In the first week of November, I did my first ever photo exhibition. EVER. It had been a long time coming. ( Now that it actually happened, it feels like no big deal – that I was worried about it unnecessarily – although, a major part of the credit goes to Antje Pfahl, who organized TEDxGurugram and gave me space to showcase the #EyesForGurugram series. Without her support, this wouldn’t have been possible. )
The series that was showcased at this exhibition was titled #EyesForGurugram. ( Hood knows I wanted to call it #EyesForGurgaon but then that wouldn’t have stayed within the theme of the TEDx that was being organized and would not have been fair to the organizer’s branding. So I bought both EyesForGurgaon.com and EyesForGurugram.com, to be on the safe side. ) The series was specially commissioned for this TEDx event and the brief was to represent the city of Gurgaon with a “different” perspective.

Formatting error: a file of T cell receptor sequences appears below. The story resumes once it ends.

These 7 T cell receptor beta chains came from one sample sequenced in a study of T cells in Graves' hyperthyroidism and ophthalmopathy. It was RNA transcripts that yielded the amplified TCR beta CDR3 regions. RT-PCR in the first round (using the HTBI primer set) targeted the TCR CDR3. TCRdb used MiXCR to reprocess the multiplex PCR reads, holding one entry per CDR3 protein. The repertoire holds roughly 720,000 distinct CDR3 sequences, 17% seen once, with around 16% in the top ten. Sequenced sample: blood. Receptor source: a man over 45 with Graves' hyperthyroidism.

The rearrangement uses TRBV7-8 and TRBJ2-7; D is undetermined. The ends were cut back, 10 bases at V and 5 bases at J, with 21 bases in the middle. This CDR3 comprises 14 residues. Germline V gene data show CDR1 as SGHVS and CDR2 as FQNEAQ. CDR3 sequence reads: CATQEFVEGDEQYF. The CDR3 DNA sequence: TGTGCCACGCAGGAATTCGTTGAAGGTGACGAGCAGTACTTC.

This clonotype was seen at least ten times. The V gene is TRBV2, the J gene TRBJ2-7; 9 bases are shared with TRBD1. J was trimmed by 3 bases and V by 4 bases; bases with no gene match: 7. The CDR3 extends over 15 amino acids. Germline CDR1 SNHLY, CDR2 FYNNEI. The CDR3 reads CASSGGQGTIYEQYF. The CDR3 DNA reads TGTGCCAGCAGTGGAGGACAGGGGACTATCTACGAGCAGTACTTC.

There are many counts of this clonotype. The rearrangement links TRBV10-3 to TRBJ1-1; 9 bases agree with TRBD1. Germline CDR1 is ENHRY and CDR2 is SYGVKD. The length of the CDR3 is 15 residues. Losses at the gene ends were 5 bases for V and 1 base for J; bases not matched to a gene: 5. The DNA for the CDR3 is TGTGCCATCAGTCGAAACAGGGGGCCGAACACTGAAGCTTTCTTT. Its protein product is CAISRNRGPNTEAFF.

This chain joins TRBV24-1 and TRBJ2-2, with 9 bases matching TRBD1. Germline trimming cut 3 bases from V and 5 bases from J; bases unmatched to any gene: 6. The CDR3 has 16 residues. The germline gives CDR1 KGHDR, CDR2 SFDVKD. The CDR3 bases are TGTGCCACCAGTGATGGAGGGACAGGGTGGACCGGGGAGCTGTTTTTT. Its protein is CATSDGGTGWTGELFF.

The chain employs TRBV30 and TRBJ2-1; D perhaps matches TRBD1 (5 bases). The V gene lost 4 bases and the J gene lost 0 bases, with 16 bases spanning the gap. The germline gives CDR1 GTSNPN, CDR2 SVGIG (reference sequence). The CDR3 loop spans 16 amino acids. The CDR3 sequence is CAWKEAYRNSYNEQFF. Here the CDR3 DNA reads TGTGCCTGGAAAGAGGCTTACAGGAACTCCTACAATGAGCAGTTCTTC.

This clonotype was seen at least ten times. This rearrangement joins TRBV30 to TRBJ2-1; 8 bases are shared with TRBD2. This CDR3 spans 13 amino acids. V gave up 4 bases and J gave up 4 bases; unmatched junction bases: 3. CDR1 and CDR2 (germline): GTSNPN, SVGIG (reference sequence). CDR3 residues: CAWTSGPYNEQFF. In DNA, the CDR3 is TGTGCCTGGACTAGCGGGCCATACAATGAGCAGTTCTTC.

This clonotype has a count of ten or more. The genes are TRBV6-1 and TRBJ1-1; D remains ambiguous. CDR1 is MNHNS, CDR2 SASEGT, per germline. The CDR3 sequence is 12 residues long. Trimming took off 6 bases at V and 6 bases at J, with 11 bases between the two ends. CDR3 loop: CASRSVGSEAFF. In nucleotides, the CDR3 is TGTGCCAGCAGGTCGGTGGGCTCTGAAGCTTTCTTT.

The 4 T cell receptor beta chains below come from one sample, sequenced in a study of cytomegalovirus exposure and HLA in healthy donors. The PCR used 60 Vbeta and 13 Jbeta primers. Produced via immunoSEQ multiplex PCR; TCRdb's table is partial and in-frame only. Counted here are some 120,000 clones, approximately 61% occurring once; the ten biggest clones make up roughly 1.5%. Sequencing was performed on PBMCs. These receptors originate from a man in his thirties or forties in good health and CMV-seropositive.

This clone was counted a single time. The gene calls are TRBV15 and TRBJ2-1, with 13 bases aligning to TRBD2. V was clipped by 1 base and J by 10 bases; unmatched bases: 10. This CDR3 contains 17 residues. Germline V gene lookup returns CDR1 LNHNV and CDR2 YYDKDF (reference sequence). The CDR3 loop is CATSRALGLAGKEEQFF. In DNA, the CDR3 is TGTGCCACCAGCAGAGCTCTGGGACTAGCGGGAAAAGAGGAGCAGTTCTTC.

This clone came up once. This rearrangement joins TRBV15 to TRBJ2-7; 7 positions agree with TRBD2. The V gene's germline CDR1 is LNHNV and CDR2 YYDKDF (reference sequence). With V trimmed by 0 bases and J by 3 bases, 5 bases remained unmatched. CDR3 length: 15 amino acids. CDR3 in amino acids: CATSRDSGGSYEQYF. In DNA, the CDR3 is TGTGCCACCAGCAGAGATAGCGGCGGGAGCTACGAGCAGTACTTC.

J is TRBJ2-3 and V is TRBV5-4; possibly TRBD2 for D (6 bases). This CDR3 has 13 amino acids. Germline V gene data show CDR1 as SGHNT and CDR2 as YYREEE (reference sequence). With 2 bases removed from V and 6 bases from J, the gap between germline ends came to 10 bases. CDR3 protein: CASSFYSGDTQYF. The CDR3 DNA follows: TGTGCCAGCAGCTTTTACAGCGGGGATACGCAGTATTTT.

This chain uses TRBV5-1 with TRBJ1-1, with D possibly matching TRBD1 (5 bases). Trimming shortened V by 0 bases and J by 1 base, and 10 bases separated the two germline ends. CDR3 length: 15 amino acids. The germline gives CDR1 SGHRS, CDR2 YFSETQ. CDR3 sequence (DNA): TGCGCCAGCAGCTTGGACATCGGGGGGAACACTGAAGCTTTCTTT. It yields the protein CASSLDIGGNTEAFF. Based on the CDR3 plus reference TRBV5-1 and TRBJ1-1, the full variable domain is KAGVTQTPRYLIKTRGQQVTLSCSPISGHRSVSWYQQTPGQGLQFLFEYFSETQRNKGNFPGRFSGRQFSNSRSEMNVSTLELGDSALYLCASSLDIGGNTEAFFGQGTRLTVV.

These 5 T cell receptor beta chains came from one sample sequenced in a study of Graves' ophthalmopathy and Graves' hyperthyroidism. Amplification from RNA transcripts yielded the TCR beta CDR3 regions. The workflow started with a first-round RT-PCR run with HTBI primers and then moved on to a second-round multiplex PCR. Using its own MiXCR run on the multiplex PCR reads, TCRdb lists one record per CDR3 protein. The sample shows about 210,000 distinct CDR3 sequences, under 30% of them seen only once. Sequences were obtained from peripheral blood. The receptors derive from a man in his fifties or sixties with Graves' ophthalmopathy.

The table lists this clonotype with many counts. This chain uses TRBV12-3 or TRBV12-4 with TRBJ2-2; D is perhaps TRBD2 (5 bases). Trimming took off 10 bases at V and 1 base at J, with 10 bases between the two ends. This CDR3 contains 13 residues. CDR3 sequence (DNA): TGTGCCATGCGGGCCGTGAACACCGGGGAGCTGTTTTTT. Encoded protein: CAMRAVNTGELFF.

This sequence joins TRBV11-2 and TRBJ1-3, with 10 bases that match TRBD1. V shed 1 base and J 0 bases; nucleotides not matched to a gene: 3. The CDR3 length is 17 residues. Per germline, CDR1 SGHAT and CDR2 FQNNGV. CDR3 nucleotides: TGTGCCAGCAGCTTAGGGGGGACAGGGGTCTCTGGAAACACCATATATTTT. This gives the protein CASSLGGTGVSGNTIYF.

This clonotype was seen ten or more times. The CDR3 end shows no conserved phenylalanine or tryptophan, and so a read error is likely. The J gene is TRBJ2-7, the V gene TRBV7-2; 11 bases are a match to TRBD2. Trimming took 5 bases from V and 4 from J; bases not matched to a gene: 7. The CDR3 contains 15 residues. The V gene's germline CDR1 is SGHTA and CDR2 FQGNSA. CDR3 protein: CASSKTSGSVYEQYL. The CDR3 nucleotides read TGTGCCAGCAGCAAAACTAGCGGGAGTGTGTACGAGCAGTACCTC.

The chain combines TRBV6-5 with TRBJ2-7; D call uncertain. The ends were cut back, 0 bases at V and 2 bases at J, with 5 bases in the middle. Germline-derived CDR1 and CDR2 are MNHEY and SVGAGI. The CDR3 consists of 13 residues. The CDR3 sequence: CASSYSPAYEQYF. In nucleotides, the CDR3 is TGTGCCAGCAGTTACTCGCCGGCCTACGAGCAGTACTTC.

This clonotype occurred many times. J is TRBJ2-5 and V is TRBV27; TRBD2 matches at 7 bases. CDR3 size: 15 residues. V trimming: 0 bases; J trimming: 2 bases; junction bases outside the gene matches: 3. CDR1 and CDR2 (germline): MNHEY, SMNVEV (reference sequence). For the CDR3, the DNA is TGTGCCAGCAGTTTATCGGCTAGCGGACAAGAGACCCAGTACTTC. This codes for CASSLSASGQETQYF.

For the longest time, I just sat around wondering what I could do to make the images “just amazing” and “awesome” and make them in such a way that ALL of them would find a new home after buyers queued up to buy them right off the wall where they would be displayed. Then, about ten days before the actual date of the exhibition, after the idea had stewed in my head for months, we finally decided to drive around Gurgaon and FIND these photographs.
Bharat drove me around for hours and hours and we got stuck in some crazy traffic. ( Since we don’t have a 9-5 gig to go to, we never venture out in peak-traffic hours. But when busy photographing and looking for spots to find the correct frame, peak traffic hours snuck up on us and before we knew it, the 15 minute commute had turned into two hours of twiddling our thumbs. And we could no longer photograph either because the Sun had set. ) In 2-3 days of driving around, I felt like I had the material from which I could make this work. I made thousands of captures.
We had initially planned to keep the number of prints limited to eight or a maximum of ten because we had decided on a budget constraint. Eventually, we ended up showing fourteen prints at the photo exhibition.